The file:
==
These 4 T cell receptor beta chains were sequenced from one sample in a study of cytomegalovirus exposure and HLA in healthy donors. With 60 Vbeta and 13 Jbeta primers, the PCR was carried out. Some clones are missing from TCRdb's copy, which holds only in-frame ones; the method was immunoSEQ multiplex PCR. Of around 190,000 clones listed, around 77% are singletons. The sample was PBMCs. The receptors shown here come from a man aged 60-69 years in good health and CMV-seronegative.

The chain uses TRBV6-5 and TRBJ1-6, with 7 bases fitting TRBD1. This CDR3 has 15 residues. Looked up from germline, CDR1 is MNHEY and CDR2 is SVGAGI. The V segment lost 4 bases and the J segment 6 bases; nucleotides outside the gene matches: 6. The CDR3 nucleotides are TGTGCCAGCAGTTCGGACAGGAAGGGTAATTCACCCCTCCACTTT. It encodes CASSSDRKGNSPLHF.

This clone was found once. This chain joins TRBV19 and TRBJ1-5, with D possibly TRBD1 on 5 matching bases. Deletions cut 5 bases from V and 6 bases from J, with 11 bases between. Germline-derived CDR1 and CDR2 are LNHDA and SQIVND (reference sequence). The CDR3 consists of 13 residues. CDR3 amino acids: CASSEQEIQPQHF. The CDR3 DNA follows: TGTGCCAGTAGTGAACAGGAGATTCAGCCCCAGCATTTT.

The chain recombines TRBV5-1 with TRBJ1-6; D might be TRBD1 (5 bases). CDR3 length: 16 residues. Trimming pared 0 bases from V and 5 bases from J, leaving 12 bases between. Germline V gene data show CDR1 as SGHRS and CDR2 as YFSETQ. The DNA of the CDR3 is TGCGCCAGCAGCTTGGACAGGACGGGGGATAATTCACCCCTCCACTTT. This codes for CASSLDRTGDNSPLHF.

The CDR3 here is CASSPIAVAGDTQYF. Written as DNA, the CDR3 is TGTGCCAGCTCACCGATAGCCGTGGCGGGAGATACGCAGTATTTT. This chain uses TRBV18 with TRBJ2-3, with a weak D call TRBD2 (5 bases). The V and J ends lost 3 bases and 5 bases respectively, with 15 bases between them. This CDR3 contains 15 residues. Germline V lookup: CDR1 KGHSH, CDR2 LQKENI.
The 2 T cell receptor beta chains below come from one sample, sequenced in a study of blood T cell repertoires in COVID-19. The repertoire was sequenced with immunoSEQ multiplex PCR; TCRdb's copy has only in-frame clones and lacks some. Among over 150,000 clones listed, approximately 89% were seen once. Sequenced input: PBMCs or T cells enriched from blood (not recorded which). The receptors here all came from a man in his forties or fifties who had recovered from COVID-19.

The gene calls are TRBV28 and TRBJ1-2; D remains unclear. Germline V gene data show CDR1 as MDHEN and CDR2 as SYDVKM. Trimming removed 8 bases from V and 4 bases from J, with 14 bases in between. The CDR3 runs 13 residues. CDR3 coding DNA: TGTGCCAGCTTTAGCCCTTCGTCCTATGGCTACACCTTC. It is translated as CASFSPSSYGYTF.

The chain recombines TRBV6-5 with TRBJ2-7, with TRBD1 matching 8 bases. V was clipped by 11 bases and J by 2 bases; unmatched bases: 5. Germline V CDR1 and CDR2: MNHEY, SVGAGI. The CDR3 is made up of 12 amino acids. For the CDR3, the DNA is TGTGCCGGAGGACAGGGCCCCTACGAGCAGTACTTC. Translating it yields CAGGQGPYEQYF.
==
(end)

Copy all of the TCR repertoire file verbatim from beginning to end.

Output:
These 4 T cell receptor beta chains were sequenced from one sample in a study of cytomegalovirus exposure and HLA in healthy donors. With 60 Vbeta and 13 Jbeta primers, the PCR was carried out. Some clones are missing from TCRdb's copy, which holds only in-frame ones; the method was immunoSEQ multiplex PCR. Of around 190,000 clones listed, around 77% are singletons. The sample was PBMCs. The receptors shown here come from a man aged 60-69 years in good health and CMV-seronegative.

The chain uses TRBV6-5 and TRBJ1-6, with 7 bases fitting TRBD1. This CDR3 has 15 residues. Looked up from germline, CDR1 is MNHEY and CDR2 is SVGAGI. The V segment lost 4 bases and the J segment 6 bases; nucleotides outside the gene matches: 6. The CDR3 nucleotides are TGTGCCAGCAGTTCGGACAGGAAGGGTAATTCACCCCTCCACTTT. It encodes CASSSDRKGNSPLHF.

This clone was found once. This chain joins TRBV19 and TRBJ1-5, with D possibly TRBD1 on 5 matching bases. Deletions cut 5 bases from V and 6 bases from J, with 11 bases between. Germline-derived CDR1 and CDR2 are LNHDA and SQIVND (reference sequence). The CDR3 consists of 13 residues. CDR3 amino acids: CASSEQEIQPQHF. The CDR3 DNA follows: TGTGCCAGTAGTGAACAGGAGATTCAGCCCCAGCATTTT.

The chain recombines TRBV5-1 with TRBJ1-6; D might be TRBD1 (5 bases). CDR3 length: 16 residues. Trimming pared 0 bases from V and 5 bases from J, leaving 12 bases between. Germline V gene data show CDR1 as SGHRS and CDR2 as YFSETQ. The DNA of the CDR3 is TGCGCCAGCAGCTTGGACAGGACGGGGGATAATTCACCCCTCCACTTT. This codes for CASSLDRTGDNSPLHF.

The CDR3 here is CASSPIAVAGDTQYF. Written as DNA, the CDR3 is TGTGCCAGCTCACCGATAGCCGTGGCGGGAGATACGCAGTATTTT. This chain uses TRBV18 with TRBJ2-3, with a weak D call TRBD2 (5 bases). The V and J ends lost 3 bases and 5 bases respectively, with 15 bases between them. This CDR3 contains 15 residues. Germline V lookup: CDR1 KGHSH, CDR2 LQKENI.
The 2 T cell receptor beta chains below come from one sample, sequenced in a study of blood T cell repertoires in COVID-19. The repertoire was sequenced with immunoSEQ multiplex PCR; TCRdb's copy has only in-frame clones and lacks some. Among over 150,000 clones listed, approximately 89% were seen once. Sequenced input: PBMCs or T cells enriched from blood (not recorded which). The receptors here all came from a man in his forties or fifties who had recovered from COVID-19.

The gene calls are TRBV28 and TRBJ1-2; D remains unclear. Germline V gene data show CDR1 as MDHEN and CDR2 as SYDVKM. Trimming removed 8 bases from V and 4 bases from J, with 14 bases in between. The CDR3 runs 13 residues. CDR3 coding DNA: TGTGCCAGCTTTAGCCCTTCGTCCTATGGCTACACCTTC. It is translated as CASFSPSSYGYTF.

The chain recombines TRBV6-5 with TRBJ2-7, with TRBD1 matching 8 bases. V was clipped by 11 bases and J by 2 bases; unmatched bases: 5. Germline V CDR1 and CDR2: MNHEY, SVGAGI. The CDR3 is made up of 12 amino acids. For the CDR3, the DNA is TGTGCCGGAGGACAGGGCCCCTACGAGCAGTACTTC. Translating it yields CAGGQGPYEQYF.